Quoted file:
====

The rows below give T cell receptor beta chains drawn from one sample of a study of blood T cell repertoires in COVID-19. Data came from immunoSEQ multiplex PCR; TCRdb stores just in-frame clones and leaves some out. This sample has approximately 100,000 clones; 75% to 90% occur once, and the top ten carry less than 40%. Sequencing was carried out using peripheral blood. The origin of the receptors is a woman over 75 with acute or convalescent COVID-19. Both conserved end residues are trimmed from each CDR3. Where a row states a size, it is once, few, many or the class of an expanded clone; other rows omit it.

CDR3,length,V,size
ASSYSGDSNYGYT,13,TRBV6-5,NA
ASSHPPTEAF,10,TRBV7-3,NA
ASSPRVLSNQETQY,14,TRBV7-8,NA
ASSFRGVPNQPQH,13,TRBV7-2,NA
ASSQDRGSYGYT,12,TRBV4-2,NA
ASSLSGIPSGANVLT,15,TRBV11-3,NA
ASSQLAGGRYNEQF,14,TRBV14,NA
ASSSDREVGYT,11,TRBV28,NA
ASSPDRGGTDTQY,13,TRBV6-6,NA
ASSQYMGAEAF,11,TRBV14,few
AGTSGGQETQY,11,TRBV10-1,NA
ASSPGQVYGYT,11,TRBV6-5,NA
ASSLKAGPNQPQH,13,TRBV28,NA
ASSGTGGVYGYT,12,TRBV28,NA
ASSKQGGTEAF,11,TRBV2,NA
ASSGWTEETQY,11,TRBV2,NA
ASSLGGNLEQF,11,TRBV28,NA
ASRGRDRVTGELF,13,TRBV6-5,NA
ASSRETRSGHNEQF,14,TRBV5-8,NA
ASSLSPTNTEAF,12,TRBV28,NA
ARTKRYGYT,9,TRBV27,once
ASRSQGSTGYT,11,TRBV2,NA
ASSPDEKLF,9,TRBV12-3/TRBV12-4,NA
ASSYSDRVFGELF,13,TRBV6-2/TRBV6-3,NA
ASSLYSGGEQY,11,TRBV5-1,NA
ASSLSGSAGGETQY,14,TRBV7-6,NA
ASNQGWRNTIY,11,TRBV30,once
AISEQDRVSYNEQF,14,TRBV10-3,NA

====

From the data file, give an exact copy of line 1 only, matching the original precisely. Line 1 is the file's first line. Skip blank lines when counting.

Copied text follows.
The rows below give T cell receptor beta chains drawn from one sample of a study of blood T cell repertoires in COVID-19. Data came from immunoSEQ multiplex PCR; TCRdb stores just in-frame clones and leaves some out. This sample has approximately 100,000 clones; 75% to 90% occur once, and the top ten carry less than 40%. Sequencing was carried out using peripheral blood. The origin of the receptors is a woman over 75 with acute or convalescent COVID-19. Both conserved end residues are trimmed from each CDR3. Where a row states a size, it is once, few, many or the class of an expanded clone; other rows omit it.